Men and women often have different roles and responsibilities in society and therefore experience climate change impacts in different ways. This video shows what Colombia, Uganda and Viet Nam are doing to develop gender-responsive national adaptation plans for the agriculture sectors.
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Midwives play a critical role in South Sudan’s fight against maternal mortality. But for one midwife in Rumbek, their efforts cut even deeper. “My father has eight wives and 24 children,” said Peter Door, a father of one who decided to pursue a career in midwifery two years ago. For Peter, spreading awareness about – and providing access to – family planning is central to building a better future not only for women, but for their families and communities, too.
World Refugee day is June 20. There are 22.5 million refugees around the world today, and half of them—some 11 million—are women and girls. UN Women works with millions of people who have left their homes, loved ones and life as they knew, fleeing violence, persecution or disasters. We stand #WithRefugees.
25 May is Africa Day, a day to celebrate Africa's liberation from colonialism and formation of the Organisation of African Unity in 1963, precursor to the African Union. Every day, across the continent of Africa, women and men are shaping a better future for their countries and the world.
Opening Remarks by UN Under-Secretary-General and Executive Director of UN Women, Phumzile Mlambo-Ngcuka, at the plenary session of the Five Days of Violence Prevention Conference at Johannesburg, South Africa
Remarks by Under-Secretary-General of the United Nations and Executive Director of UN Women, Phumzile Mlambo-Ngcuka, at the Leave no one behind: Roundtable of the UN Secretary-General's High-Level Panel (HLP) on Women's Economic Empowerment Date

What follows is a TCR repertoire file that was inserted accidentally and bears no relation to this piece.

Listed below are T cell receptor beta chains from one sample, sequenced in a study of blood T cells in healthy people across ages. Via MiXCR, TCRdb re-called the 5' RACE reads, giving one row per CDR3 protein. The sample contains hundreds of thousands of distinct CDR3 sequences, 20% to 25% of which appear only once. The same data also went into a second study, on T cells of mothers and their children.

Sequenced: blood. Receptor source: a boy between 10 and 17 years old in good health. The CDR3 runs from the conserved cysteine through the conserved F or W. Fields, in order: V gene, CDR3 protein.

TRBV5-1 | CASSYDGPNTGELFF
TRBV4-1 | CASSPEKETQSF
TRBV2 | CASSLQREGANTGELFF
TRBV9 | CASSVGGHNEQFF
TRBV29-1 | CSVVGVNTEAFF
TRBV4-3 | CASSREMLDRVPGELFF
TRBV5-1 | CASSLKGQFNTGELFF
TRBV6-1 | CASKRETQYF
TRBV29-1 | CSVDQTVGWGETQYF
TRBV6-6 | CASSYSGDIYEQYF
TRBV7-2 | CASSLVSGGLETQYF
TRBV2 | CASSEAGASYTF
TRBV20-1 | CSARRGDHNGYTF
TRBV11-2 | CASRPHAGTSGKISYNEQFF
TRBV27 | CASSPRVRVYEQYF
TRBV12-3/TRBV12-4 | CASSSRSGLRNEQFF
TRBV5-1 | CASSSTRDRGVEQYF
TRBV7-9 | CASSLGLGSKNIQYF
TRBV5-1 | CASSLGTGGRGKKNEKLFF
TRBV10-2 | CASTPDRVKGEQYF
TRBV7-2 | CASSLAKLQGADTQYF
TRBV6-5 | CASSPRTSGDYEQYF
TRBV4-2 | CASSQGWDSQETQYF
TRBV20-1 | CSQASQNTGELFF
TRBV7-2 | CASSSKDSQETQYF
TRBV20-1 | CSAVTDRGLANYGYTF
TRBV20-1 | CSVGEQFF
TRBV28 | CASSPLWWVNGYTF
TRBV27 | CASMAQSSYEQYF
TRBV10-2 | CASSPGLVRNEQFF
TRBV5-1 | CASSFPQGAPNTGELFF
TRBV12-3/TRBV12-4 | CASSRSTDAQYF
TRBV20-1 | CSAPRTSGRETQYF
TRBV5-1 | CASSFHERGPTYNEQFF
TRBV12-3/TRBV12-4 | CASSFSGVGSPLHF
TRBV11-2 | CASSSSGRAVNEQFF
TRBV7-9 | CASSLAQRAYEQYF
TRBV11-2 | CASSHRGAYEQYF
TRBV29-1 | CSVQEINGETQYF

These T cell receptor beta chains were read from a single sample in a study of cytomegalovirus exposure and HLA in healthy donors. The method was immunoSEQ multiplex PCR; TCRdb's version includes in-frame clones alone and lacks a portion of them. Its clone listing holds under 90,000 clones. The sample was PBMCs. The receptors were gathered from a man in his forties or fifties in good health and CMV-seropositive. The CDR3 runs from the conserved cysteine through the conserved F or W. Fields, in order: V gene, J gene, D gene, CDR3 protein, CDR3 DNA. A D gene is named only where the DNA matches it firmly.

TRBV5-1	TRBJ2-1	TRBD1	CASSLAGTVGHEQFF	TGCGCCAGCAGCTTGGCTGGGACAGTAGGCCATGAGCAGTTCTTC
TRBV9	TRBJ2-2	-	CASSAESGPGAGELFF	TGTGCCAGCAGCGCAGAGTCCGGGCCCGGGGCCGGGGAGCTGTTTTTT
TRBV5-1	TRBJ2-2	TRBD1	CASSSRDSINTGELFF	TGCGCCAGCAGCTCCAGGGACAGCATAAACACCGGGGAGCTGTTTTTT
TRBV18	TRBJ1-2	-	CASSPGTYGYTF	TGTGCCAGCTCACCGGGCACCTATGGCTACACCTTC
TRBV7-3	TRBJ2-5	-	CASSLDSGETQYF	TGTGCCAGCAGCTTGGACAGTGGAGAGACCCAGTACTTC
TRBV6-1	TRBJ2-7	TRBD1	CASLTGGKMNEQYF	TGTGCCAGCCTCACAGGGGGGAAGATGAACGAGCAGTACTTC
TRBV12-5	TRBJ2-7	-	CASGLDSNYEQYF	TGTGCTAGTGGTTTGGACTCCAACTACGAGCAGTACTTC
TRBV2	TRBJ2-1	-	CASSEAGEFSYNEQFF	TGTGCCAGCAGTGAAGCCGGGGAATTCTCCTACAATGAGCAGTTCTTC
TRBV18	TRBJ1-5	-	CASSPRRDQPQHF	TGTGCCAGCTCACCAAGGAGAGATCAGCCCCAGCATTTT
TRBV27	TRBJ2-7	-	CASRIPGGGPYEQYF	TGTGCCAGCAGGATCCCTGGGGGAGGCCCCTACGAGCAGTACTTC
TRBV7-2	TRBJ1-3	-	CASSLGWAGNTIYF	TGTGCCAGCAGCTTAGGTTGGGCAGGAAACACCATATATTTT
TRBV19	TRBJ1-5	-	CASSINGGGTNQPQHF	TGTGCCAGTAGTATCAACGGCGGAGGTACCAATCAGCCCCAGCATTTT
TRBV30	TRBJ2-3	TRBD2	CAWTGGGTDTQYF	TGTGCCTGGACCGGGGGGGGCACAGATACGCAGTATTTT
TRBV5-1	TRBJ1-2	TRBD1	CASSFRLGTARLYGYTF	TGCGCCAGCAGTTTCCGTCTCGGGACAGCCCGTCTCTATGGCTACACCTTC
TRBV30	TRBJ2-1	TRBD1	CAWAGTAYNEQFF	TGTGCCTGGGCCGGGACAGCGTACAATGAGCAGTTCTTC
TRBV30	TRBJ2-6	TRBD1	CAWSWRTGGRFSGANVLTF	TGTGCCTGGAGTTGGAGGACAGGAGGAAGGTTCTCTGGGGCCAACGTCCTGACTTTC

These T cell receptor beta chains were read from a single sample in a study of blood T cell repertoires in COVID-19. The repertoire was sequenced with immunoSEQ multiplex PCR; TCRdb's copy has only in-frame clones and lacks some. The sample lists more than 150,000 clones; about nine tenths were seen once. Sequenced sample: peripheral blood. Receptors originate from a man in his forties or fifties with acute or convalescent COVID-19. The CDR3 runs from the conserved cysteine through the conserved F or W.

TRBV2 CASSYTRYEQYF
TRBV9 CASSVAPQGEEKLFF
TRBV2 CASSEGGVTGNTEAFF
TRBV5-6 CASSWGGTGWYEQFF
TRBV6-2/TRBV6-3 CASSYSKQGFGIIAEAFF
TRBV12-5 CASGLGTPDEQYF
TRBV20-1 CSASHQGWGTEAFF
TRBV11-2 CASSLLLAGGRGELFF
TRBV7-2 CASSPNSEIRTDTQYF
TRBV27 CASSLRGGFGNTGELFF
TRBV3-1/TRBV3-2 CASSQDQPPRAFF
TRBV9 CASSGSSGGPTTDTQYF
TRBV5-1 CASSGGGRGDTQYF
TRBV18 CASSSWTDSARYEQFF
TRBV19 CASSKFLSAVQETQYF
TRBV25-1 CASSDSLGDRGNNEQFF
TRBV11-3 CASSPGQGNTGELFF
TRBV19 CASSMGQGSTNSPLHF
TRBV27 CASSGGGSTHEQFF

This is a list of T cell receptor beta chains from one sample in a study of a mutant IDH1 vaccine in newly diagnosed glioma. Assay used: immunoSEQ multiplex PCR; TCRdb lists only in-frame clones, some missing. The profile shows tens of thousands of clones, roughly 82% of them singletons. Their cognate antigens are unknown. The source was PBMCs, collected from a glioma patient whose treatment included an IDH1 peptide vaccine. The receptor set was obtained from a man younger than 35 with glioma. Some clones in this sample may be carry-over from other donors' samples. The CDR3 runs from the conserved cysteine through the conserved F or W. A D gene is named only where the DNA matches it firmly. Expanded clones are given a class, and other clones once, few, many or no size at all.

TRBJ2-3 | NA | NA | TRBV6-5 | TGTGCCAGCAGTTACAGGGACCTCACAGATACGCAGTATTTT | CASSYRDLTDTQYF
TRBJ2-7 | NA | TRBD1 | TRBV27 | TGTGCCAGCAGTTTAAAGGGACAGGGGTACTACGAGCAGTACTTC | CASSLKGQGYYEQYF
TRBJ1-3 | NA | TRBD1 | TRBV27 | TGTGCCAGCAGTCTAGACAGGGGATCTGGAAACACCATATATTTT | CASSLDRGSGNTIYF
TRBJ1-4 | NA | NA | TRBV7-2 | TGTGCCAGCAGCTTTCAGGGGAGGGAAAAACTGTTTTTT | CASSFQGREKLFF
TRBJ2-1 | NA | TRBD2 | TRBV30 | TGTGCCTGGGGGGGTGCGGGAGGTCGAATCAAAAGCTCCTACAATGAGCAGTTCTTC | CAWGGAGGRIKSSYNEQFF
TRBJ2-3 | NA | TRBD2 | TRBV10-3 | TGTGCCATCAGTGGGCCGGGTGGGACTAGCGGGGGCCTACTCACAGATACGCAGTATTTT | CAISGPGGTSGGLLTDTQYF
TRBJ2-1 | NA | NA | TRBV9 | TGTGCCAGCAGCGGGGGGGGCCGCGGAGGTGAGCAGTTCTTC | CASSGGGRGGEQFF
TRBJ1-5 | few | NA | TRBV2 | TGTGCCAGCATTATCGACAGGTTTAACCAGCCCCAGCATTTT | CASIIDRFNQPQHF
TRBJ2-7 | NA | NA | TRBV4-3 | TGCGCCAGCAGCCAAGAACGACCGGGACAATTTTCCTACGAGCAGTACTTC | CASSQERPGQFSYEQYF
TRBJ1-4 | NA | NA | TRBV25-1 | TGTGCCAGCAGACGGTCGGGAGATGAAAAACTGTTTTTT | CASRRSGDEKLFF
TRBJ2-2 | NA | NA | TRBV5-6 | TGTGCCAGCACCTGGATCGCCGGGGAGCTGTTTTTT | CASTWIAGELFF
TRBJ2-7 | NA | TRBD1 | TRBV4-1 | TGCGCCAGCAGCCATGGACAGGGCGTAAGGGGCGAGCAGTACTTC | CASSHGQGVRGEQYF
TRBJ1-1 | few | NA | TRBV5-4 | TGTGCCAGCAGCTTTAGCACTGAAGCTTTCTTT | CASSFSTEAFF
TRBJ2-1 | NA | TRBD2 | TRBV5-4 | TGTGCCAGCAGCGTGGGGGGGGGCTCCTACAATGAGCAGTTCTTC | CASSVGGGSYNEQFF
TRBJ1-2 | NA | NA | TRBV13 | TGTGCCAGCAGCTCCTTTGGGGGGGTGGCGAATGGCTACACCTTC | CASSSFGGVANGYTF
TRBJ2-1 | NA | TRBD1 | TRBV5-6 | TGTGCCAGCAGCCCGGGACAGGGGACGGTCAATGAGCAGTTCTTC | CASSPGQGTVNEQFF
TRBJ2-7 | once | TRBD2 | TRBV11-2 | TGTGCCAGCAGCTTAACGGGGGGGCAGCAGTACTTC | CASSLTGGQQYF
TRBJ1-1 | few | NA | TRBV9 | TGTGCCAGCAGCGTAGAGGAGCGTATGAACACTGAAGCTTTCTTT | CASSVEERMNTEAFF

Small holder farmer, Mrs Ssekide, joined the Balyejjusa farmer field school and convinced of the benefits persuaded her husband to join too. She tells her story of how successful working as a team has proven to be. In Uganda, almost 80% of households rely upon agriculture for their livelihood, and following her example could prove highly beneficial for the nation's well being.
KAMPALA, Uganda - Talking about sexual and reproductive health is not easy, especially in the conservative corners of Uganda. But the girls of Buddo Secondary School found a powerful way to address the issue: poetry.
Jazirah Namukose, 18, left school feeling the sting of rejection. Classmates discriminated against her because of her disability — a clubfoot. But her life changed when she started going to the Kikaaya girls’ club in northern Kampala, Uganda. She gained skills and the confidence to start her own business — and found friends who didn’t treat her differently because of her disability.